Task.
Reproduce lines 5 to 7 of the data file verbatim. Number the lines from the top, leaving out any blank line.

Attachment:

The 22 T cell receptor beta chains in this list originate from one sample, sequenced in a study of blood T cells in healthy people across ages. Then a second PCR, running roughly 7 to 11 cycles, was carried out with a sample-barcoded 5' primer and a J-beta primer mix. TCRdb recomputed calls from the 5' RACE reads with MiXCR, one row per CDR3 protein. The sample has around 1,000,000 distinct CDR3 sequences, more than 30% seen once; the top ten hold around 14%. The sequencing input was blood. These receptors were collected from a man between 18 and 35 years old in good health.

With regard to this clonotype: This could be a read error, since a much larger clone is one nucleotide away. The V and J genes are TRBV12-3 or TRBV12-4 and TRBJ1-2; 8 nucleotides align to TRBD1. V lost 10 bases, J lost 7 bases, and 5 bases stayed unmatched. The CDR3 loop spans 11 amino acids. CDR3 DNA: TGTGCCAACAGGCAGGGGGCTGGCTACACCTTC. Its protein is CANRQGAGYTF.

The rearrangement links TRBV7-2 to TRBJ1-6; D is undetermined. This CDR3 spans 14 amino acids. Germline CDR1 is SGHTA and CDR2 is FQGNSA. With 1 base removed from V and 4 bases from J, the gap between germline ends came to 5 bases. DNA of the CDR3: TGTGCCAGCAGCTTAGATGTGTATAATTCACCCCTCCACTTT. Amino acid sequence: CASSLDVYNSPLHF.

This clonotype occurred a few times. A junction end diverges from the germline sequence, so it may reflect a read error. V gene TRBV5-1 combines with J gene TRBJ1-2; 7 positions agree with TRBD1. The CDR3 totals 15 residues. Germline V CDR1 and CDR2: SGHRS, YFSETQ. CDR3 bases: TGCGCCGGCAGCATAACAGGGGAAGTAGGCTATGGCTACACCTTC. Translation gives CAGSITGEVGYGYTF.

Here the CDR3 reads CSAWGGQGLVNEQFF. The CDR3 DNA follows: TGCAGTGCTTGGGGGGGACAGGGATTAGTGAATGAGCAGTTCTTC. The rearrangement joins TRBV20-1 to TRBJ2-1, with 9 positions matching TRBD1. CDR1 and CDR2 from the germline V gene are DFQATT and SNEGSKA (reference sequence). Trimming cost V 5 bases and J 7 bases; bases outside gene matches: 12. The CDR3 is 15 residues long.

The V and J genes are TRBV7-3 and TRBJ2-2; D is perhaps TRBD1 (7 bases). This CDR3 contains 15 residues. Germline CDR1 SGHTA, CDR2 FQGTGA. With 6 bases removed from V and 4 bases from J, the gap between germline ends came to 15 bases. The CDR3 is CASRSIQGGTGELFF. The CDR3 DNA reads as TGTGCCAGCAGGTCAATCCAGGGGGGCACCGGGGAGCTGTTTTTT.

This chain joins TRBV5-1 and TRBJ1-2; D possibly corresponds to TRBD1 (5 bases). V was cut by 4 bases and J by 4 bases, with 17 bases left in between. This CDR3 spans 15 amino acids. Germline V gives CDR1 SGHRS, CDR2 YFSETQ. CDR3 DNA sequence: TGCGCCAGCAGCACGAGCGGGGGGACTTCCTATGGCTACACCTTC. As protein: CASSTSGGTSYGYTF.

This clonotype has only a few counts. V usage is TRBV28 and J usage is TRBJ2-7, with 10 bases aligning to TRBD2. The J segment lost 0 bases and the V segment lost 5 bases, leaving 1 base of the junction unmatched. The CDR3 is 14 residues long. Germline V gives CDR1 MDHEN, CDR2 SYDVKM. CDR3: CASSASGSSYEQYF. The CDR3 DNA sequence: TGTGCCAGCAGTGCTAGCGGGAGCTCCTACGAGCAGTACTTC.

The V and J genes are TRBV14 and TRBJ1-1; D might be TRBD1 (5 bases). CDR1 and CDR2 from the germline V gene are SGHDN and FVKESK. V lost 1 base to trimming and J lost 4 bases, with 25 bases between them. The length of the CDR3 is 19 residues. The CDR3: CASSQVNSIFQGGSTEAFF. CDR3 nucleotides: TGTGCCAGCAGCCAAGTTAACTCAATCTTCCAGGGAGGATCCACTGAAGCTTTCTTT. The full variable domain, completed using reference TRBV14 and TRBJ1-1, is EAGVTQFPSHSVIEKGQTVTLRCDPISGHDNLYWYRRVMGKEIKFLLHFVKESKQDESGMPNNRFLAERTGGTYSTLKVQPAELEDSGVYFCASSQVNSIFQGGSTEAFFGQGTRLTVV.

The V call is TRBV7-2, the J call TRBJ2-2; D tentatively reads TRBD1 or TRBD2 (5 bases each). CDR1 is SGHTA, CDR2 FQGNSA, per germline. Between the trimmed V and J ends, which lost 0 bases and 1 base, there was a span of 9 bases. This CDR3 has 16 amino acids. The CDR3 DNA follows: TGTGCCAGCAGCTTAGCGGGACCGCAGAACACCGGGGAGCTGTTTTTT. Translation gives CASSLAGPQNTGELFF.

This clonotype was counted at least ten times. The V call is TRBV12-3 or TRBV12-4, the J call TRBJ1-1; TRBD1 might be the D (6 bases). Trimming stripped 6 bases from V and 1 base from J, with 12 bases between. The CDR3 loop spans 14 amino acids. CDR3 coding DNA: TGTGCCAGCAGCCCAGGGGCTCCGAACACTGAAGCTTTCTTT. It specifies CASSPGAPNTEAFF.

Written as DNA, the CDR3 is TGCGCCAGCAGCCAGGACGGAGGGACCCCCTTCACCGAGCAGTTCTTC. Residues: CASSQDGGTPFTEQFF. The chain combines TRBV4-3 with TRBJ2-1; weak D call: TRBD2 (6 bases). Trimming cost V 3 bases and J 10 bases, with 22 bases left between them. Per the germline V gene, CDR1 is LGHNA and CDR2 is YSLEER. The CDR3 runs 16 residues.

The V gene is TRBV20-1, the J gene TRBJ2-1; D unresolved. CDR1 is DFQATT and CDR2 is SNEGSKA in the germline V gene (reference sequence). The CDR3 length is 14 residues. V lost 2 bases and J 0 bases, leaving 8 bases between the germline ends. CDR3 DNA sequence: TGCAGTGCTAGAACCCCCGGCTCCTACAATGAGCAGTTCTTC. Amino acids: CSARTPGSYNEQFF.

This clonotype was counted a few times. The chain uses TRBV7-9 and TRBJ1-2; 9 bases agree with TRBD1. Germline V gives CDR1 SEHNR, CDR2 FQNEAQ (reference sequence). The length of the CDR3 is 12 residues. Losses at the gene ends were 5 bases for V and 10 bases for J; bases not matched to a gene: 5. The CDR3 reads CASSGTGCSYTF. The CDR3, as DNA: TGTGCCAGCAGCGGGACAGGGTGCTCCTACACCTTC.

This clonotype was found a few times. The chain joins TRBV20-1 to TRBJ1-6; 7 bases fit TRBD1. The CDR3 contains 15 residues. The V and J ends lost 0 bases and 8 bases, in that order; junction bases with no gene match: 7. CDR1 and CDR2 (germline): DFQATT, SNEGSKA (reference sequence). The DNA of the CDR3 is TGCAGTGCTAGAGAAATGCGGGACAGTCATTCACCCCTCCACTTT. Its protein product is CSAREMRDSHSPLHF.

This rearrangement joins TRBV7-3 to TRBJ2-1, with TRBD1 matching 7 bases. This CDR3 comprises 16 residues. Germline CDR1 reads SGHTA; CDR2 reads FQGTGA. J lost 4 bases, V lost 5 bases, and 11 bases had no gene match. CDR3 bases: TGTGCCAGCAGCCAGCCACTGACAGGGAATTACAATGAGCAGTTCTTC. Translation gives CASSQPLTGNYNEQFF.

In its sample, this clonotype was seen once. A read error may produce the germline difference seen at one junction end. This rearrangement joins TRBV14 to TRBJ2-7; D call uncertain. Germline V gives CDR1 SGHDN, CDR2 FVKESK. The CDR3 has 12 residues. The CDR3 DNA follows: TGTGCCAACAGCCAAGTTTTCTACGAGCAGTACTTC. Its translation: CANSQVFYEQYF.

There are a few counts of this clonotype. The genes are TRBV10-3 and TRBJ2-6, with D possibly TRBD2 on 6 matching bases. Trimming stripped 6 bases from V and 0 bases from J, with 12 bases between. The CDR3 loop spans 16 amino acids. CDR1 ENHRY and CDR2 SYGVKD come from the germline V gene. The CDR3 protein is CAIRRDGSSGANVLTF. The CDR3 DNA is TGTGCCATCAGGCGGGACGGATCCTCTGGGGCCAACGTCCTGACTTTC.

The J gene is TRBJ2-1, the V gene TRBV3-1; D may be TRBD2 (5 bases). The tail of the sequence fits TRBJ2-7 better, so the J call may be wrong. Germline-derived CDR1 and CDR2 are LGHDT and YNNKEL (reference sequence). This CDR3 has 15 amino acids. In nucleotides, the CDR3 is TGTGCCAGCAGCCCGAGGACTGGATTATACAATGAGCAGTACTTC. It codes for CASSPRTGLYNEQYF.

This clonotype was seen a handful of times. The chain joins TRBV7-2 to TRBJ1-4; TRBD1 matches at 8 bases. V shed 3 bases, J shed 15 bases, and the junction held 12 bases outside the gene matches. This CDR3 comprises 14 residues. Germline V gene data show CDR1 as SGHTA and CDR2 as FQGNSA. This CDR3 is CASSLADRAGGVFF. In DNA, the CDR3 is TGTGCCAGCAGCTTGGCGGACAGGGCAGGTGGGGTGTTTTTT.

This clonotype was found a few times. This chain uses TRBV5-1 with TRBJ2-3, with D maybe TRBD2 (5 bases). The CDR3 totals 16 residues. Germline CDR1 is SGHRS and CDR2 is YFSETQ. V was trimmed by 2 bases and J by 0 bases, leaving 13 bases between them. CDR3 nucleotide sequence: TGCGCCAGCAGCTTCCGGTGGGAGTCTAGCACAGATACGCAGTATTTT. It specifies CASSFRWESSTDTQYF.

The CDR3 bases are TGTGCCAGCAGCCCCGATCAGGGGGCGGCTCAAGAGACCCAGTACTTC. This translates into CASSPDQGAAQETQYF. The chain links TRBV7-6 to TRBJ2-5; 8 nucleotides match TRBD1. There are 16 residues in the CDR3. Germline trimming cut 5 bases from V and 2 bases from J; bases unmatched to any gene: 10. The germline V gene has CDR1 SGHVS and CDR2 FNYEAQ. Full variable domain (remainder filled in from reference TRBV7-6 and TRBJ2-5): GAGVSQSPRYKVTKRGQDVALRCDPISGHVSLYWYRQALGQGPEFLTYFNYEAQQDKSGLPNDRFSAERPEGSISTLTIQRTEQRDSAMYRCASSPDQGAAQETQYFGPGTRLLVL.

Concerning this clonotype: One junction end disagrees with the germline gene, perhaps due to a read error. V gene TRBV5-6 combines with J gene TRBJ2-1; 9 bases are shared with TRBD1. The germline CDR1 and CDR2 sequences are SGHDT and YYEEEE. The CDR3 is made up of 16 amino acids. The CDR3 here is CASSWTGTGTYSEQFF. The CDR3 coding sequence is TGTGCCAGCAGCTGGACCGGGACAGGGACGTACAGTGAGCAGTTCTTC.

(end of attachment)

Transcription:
Here the CDR3 reads CSAWGGQGLVNEQFF. The CDR3 DNA follows: TGCAGTGCTTGGGGGGGACAGGGATTAGTGAATGAGCAGTTCTTC. The rearrangement joins TRBV20-1 to TRBJ2-1, with 9 positions matching TRBD1. CDR1 and CDR2 from the germline V gene are DFQATT and SNEGSKA (reference sequence). Trimming cost V 5 bases and J 7 bases; bases outside gene matches: 12. The CDR3 is 15 residues long.

The V and J genes are TRBV7-3 and TRBJ2-2; D is perhaps TRBD1 (7 bases). This CDR3 contains 15 residues. Germline CDR1 SGHTA, CDR2 FQGTGA. With 6 bases removed from V and 4 bases from J, the gap between germline ends came to 15 bases. The CDR3 is CASRSIQGGTGELFF. The CDR3 DNA reads as TGTGCCAGCAGGTCAATCCAGGGGGGCACCGGGGAGCTGTTTTTT.

This chain joins TRBV5-1 and TRBJ1-2; D possibly corresponds to TRBD1 (5 bases). V was cut by 4 bases and J by 4 bases, with 17 bases left in between. This CDR3 spans 15 amino acids. Germline V gives CDR1 SGHRS, CDR2 YFSETQ. CDR3 DNA sequence: TGCGCCAGCAGCACGAGCGGGGGGACTTCCTATGGCTACACCTTC. As protein: CASSTSGGTSYGYTF.